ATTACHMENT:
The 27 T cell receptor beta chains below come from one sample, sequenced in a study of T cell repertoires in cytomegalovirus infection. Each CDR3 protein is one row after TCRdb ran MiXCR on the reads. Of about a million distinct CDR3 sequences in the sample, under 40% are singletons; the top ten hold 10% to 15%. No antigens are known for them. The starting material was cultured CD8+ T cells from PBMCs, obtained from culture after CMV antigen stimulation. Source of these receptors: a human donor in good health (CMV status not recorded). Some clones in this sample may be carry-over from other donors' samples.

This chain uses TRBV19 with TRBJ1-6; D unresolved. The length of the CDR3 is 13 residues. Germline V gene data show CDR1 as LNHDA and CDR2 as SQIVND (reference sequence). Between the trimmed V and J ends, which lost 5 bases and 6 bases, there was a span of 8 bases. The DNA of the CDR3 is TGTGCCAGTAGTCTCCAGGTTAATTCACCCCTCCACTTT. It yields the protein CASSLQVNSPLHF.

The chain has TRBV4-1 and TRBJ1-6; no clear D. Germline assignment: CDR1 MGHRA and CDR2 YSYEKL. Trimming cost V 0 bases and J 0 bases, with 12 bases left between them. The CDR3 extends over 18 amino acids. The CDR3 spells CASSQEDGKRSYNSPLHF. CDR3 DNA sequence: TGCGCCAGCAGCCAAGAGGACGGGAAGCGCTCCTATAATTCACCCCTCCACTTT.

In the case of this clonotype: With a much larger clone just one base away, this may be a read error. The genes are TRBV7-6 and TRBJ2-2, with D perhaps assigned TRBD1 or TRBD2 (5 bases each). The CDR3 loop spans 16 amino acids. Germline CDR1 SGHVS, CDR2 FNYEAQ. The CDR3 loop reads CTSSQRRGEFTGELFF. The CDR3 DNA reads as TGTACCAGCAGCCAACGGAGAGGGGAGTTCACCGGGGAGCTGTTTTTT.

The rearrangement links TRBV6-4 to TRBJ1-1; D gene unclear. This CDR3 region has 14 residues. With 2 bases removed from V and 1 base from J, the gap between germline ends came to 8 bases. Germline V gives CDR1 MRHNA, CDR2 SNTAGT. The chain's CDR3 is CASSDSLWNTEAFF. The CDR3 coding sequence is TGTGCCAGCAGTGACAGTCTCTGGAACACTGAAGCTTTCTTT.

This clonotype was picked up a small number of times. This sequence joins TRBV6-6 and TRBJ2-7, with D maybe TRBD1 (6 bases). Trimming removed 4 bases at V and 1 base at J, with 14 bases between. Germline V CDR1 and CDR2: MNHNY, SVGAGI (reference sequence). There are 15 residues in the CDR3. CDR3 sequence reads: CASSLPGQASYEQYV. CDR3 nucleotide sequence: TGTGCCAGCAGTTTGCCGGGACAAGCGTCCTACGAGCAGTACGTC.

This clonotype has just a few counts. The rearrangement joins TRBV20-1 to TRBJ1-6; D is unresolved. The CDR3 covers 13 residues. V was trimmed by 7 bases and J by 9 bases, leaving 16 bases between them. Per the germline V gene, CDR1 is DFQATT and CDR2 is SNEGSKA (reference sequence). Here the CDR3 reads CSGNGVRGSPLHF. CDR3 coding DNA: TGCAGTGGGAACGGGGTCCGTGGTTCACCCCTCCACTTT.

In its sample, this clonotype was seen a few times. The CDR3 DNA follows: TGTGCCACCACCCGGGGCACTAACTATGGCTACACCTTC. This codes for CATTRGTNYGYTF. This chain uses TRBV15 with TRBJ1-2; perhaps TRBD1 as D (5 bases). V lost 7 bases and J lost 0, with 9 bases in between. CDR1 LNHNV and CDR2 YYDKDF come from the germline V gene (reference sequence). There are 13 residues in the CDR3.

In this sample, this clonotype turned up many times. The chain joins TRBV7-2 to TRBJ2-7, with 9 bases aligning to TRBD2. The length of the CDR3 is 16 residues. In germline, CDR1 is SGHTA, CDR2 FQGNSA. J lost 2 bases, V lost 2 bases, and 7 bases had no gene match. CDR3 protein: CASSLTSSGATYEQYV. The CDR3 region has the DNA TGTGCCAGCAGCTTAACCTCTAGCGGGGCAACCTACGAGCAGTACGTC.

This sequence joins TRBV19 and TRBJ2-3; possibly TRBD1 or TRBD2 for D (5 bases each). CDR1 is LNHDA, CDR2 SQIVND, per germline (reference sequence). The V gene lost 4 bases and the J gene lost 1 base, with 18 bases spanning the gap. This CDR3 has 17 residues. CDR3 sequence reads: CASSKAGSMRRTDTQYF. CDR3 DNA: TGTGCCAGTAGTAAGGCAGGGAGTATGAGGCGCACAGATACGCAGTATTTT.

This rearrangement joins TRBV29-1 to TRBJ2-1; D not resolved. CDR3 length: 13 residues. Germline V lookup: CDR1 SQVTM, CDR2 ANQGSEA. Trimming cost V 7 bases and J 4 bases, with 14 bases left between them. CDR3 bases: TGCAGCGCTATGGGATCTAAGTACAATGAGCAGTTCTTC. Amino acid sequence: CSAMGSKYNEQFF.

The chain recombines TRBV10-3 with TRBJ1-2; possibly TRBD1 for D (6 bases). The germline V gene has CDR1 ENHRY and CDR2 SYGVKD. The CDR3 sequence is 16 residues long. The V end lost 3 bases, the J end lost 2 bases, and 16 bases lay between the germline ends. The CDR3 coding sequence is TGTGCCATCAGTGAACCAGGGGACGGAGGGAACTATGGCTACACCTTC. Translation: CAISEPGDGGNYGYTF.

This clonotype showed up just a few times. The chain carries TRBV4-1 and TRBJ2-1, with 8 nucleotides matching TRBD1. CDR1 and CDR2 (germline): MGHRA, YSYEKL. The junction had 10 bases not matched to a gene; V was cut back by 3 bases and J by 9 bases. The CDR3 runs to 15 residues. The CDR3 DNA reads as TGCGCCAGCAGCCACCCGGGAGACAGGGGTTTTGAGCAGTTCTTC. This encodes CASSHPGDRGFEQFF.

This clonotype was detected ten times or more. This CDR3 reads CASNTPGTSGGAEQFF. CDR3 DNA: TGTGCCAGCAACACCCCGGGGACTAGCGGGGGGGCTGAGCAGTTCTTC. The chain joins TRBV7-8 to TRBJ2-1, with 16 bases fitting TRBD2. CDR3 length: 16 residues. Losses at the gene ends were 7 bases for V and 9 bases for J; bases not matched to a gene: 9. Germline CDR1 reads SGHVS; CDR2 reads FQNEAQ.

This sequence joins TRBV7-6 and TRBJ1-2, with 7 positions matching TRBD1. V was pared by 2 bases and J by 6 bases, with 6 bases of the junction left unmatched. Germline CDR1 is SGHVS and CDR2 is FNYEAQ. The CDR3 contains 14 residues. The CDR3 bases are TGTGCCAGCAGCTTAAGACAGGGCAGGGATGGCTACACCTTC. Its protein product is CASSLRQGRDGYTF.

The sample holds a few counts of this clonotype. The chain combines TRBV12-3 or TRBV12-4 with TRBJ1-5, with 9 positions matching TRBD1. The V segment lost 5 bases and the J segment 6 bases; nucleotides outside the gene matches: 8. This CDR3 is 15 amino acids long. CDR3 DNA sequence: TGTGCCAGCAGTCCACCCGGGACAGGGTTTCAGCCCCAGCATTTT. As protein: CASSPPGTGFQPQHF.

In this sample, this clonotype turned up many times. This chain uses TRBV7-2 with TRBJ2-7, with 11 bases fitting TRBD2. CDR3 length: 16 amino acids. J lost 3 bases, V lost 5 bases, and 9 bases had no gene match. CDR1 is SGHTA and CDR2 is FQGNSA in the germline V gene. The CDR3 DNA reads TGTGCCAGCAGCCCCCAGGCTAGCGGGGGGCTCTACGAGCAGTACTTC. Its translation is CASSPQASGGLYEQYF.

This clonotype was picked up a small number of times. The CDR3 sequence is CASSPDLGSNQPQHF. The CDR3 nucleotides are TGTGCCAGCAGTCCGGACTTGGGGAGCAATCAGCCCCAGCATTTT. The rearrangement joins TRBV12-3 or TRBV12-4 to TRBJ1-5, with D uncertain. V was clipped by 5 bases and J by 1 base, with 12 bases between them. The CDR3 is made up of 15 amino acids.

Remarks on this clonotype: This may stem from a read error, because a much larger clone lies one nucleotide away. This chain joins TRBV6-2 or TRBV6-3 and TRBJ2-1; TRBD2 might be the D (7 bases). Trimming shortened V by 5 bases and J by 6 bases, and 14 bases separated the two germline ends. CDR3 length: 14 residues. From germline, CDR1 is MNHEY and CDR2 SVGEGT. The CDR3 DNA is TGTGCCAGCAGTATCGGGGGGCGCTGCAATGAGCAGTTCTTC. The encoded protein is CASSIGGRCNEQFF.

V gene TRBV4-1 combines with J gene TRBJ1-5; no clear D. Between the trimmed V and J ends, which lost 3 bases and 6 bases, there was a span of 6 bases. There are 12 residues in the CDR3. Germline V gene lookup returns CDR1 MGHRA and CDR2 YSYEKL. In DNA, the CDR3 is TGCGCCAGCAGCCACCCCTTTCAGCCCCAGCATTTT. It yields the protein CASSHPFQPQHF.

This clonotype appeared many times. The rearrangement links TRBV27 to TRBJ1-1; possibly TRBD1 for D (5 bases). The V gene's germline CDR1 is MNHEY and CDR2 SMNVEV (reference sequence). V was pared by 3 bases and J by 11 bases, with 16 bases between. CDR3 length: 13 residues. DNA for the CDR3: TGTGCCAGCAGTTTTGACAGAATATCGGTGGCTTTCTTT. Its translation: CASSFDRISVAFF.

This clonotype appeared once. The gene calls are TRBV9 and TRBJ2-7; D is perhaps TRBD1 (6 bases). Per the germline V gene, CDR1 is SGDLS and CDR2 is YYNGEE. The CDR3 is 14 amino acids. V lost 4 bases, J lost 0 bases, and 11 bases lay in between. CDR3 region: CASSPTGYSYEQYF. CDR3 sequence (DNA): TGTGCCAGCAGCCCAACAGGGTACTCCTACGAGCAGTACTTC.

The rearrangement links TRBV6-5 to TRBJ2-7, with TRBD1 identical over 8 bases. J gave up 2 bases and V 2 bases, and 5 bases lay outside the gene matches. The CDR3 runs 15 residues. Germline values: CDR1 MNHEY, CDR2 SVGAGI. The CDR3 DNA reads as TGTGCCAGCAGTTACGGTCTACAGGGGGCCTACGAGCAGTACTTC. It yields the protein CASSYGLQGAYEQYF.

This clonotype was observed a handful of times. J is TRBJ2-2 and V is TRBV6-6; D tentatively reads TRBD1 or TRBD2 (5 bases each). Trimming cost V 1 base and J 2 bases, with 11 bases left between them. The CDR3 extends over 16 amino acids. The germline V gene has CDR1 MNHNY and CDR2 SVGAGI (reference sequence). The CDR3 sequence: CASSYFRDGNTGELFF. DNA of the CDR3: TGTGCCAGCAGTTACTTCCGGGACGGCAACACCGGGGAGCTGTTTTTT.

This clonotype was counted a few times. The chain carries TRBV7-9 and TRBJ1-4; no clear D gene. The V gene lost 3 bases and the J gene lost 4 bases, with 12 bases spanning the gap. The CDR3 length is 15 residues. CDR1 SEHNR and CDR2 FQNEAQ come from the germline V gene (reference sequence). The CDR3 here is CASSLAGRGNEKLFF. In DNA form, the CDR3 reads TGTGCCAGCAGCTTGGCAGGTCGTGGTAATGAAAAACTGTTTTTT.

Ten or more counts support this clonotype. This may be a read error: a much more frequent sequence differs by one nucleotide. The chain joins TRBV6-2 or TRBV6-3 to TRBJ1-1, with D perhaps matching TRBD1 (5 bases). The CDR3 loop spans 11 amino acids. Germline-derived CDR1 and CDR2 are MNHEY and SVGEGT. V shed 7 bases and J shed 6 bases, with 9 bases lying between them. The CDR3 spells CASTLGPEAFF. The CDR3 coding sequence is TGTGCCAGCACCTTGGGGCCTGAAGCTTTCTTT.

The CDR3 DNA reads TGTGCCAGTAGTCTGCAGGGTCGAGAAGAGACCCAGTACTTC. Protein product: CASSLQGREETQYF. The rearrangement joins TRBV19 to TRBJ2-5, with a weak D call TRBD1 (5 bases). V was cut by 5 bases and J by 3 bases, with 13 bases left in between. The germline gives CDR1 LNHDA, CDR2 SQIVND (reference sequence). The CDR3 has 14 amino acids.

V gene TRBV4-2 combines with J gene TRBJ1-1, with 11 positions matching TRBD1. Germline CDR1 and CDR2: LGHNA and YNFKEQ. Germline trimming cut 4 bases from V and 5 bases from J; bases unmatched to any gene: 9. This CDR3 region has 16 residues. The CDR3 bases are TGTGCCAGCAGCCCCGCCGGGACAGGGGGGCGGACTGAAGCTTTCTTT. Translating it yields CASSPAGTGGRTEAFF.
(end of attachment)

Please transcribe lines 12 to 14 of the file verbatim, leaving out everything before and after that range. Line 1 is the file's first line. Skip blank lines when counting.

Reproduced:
The chain recombines TRBV10-3 with TRBJ1-2; possibly TRBD1 for D (6 bases). The germline V gene has CDR1 ENHRY and CDR2 SYGVKD. The CDR3 sequence is 16 residues long. The V end lost 3 bases, the J end lost 2 bases, and 16 bases lay between the germline ends. The CDR3 coding sequence is TGTGCCATCAGTGAACCAGGGGACGGAGGGAACTATGGCTACACCTTC. Translation: CAISEPGDGGNYGYTF.

This clonotype showed up just a few times. The chain carries TRBV4-1 and TRBJ2-1, with 8 nucleotides matching TRBD1. CDR1 and CDR2 (germline): MGHRA, YSYEKL. The junction had 10 bases not matched to a gene; V was cut back by 3 bases and J by 9 bases. The CDR3 runs to 15 residues. The CDR3 DNA reads as TGCGCCAGCAGCCACCCGGGAGACAGGGGTTTTGAGCAGTTCTTC. This encodes CASSHPGDRGFEQFF.

This clonotype was detected ten times or more. This CDR3 reads CASNTPGTSGGAEQFF. CDR3 DNA: TGTGCCAGCAACACCCCGGGGACTAGCGGGGGGGCTGAGCAGTTCTTC. The chain joins TRBV7-8 to TRBJ2-1, with 16 bases fitting TRBD2. CDR3 length: 16 residues. Losses at the gene ends were 7 bases for V and 9 bases for J; bases not matched to a gene: 9. Germline CDR1 reads SGHVS; CDR2 reads FQNEAQ.